Separate and Unequal Healthcare for Poor and Racial Minorities

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October 7, 2013; Bloomberg


The headline in this Bloomberg piece, as it has been picked up and circulated by other outlets, leaves the wrong impression. The story points out that with the expansion of Medicaid, the burden of providing medical care to the newly increased population of Medicaid-eligible patients will fall to nonprofit health clinics. Why? Because a third of doctors nationwide—and more than 40 percent in California, one state that has expanded its Medicaid coverage, and 60 percent in New Jersey—won’t accept new Medicaid patients.

The explanations for the reluctance of doctors to take Medicaid patients are diverse—and often unconvincing as it comes to issues of public policy. One factor is reimbursement: Reportedly, Medicaid pays doctors an average of 34 percent less for services than Medicare. Arthur Caplan, the director of medical ethics at New York University, added, doctors “don’t really want to deal with the poor because they are tough to follow and they have more complex health problems.” At New York City teaching hospitals, Medicaid patients are more likely to be seen by doctors-in-training than by board-certified staff doctors, and for the poor, that often means seeing a different resident on each visit with no on-call after-hours service.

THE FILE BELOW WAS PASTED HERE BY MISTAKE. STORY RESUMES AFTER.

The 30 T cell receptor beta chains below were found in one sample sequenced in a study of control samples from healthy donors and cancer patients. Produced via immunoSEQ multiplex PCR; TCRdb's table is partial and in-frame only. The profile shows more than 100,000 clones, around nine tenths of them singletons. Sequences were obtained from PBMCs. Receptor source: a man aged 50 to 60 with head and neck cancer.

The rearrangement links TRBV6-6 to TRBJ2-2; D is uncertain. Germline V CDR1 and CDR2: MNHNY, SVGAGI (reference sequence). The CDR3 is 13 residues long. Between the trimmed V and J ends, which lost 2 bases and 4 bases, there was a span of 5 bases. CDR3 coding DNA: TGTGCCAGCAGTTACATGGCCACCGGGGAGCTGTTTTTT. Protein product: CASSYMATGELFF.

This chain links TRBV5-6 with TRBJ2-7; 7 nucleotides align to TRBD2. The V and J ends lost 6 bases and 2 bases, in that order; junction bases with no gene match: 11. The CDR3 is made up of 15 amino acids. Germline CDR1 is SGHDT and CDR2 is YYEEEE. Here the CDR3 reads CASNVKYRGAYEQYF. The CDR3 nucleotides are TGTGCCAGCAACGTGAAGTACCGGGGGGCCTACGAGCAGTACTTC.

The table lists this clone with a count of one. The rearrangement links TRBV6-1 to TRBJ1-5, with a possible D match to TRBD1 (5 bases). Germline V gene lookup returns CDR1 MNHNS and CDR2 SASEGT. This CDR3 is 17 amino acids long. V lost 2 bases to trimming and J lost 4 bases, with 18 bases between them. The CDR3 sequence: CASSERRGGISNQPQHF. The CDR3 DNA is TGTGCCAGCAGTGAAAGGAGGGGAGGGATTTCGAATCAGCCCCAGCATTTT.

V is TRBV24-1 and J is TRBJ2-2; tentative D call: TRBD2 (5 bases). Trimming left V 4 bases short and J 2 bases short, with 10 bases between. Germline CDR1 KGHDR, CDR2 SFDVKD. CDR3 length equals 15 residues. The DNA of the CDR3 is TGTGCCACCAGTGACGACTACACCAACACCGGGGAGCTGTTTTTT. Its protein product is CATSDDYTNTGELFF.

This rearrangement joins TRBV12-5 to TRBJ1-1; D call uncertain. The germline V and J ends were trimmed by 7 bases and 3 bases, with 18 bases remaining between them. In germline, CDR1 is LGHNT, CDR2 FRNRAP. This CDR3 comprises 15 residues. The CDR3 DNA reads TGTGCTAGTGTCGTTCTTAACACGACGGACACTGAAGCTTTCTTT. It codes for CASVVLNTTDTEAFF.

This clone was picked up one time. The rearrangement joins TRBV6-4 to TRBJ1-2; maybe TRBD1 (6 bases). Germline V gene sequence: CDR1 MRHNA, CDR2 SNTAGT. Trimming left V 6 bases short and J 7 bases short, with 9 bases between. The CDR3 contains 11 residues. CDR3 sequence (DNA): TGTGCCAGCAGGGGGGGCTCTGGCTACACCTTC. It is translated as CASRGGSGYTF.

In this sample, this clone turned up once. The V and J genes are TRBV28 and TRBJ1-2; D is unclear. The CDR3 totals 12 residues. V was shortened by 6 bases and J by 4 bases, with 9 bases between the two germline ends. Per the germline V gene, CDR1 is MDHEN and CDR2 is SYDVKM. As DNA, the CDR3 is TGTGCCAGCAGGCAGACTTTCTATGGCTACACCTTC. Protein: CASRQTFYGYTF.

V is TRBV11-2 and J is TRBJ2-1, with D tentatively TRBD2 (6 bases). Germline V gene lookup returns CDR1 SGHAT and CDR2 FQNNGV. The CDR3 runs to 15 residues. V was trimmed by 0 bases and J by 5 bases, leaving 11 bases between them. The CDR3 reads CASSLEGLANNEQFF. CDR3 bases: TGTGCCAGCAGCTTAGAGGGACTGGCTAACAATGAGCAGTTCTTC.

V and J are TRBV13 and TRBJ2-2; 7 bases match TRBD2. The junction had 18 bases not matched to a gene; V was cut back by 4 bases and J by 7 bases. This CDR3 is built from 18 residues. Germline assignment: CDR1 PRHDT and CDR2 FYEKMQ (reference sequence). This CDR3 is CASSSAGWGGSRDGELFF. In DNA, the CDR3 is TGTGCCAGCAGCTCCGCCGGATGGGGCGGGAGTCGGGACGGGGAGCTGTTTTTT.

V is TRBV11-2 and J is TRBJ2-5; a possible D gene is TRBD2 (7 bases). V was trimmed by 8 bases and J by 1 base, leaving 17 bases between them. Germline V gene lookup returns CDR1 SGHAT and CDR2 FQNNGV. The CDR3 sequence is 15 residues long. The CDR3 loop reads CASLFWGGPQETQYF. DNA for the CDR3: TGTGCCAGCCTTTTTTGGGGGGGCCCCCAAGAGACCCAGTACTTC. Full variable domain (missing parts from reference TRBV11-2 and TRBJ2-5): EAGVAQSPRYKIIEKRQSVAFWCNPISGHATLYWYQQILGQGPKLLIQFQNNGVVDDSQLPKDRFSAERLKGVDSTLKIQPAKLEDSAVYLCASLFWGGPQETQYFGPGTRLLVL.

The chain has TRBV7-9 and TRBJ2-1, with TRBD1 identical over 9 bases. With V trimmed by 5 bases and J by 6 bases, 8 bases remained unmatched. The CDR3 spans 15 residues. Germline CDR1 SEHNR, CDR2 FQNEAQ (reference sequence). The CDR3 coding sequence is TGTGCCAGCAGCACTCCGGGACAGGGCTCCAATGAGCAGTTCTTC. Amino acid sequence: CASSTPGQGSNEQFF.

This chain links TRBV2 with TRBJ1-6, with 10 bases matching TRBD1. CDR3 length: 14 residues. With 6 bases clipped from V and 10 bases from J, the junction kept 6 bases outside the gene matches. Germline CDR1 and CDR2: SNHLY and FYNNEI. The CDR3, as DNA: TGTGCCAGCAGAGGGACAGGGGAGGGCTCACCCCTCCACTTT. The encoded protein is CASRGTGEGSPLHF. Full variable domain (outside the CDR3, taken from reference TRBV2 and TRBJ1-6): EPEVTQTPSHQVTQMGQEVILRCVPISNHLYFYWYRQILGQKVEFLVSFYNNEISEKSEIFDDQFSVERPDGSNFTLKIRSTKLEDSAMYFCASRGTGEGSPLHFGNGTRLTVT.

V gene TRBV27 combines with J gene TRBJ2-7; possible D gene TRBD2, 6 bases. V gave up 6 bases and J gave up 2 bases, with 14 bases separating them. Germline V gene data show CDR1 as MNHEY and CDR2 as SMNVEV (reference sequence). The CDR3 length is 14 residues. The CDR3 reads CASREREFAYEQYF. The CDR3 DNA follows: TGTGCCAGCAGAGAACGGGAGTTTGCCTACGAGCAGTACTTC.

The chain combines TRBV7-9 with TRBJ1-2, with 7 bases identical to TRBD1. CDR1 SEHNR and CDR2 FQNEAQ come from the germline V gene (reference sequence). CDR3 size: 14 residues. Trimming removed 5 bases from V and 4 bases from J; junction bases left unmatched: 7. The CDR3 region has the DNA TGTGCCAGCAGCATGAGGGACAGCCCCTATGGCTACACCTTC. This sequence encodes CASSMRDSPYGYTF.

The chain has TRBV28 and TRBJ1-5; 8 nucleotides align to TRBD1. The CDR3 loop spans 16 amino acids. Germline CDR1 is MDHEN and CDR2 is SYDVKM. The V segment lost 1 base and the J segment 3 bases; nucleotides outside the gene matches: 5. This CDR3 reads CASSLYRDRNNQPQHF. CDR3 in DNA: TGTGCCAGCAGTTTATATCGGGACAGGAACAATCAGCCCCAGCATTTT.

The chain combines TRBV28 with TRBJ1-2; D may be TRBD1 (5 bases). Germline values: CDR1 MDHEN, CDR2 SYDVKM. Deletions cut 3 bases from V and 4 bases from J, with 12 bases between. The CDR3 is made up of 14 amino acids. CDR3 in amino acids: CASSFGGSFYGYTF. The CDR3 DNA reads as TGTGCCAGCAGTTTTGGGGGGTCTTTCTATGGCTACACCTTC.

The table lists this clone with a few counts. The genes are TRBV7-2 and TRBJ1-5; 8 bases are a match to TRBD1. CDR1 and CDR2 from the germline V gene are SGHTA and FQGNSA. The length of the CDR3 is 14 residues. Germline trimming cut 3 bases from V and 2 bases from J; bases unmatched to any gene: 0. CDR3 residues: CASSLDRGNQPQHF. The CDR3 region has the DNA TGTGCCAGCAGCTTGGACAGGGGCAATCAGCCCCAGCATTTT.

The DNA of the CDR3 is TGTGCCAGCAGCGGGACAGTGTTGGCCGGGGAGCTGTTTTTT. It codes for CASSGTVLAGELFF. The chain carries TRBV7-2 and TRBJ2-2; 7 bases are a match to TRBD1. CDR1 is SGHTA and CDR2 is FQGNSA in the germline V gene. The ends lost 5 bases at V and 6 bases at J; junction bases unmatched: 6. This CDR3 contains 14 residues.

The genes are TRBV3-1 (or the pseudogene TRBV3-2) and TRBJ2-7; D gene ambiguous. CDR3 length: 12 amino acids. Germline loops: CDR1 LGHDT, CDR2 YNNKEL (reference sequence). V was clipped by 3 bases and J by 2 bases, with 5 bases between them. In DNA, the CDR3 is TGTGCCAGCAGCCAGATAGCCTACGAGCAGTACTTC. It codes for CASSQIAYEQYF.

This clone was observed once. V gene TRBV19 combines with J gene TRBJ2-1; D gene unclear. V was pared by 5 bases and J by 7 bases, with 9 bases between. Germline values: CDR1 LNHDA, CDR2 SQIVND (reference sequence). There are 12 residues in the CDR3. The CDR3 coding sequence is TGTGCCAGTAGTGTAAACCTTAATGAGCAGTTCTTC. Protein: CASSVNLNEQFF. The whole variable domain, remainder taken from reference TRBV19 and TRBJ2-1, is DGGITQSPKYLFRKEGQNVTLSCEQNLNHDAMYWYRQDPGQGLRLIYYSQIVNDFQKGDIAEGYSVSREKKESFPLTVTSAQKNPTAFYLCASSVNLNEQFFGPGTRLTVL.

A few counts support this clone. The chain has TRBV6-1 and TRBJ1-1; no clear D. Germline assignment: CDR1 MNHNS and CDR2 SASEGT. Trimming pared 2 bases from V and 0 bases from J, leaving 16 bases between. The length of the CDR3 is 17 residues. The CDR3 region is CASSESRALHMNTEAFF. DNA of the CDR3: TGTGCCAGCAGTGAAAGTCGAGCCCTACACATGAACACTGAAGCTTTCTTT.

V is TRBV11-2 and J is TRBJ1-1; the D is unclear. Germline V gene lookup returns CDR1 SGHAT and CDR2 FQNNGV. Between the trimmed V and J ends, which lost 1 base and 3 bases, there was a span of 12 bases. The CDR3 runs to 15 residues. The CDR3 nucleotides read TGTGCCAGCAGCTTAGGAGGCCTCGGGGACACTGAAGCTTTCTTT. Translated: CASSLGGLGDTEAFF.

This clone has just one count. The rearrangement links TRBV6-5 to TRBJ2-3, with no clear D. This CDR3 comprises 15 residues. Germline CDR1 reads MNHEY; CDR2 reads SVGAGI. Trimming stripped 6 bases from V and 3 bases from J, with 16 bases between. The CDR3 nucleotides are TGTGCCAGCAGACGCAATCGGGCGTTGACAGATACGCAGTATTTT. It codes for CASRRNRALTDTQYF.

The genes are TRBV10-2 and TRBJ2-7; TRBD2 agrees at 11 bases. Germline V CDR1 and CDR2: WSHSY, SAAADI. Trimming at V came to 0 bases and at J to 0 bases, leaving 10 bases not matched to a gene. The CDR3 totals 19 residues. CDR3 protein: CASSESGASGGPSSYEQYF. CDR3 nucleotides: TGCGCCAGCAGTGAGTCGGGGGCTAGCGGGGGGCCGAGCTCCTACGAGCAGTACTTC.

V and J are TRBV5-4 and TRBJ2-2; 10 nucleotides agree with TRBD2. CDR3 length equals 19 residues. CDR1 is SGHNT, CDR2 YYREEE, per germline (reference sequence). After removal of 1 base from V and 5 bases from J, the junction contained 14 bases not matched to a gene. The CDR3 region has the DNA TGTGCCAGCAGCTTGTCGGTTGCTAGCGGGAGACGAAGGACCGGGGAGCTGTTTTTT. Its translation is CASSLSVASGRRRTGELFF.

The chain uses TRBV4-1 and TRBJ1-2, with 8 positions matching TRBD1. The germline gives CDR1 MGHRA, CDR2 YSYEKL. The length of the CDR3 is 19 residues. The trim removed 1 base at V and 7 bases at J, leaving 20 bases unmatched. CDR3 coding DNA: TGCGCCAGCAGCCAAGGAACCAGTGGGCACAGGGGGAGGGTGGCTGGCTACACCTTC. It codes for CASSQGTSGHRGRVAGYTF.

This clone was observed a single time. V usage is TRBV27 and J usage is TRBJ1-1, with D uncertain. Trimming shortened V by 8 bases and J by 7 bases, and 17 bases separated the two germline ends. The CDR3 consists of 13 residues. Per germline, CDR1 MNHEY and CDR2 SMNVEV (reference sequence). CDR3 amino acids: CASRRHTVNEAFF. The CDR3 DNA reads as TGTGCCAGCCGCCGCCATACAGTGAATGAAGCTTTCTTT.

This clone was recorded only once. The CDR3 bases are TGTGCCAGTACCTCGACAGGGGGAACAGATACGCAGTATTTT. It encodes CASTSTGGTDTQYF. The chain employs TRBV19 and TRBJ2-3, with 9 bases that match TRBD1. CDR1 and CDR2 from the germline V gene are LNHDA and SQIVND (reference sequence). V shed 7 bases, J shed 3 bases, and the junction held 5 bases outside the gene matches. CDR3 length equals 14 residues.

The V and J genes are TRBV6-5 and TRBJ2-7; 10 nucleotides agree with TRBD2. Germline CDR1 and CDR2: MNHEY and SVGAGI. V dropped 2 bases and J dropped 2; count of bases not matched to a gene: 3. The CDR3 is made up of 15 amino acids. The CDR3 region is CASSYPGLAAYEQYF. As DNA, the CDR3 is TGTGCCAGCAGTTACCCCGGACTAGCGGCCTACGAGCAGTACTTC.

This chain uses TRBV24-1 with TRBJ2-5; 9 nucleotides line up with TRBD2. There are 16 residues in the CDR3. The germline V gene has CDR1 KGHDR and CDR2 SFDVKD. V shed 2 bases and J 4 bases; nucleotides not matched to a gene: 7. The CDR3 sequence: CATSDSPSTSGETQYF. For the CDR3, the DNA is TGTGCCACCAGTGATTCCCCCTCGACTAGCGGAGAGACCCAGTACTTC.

Other hospitals limit the number of Medicaid cases they will permit or the number of types of Medicaid plans they will accept. As explained by Dale Blasier, a doctor at Arkansas Children’s Hospital and chair of the American Academy of Orthopedic Surgeons’ coding, coverage, and reimbursement committee, Medicaid “is the bottom of the barrel,” not just because of low reimbursement rates, but because of paperwork, reimbursement delays, and limitations on what Medicaid covers.

Although the Affordable Care Act raises Medicaid payments to family physicians, internists, and pediatricians up to Medicare levels through 2014, Bloomberg reports that doctors are “skeptical those payments will remain at the higher levels for more than two years, making them hesitant to start taking new Medicaid patients.”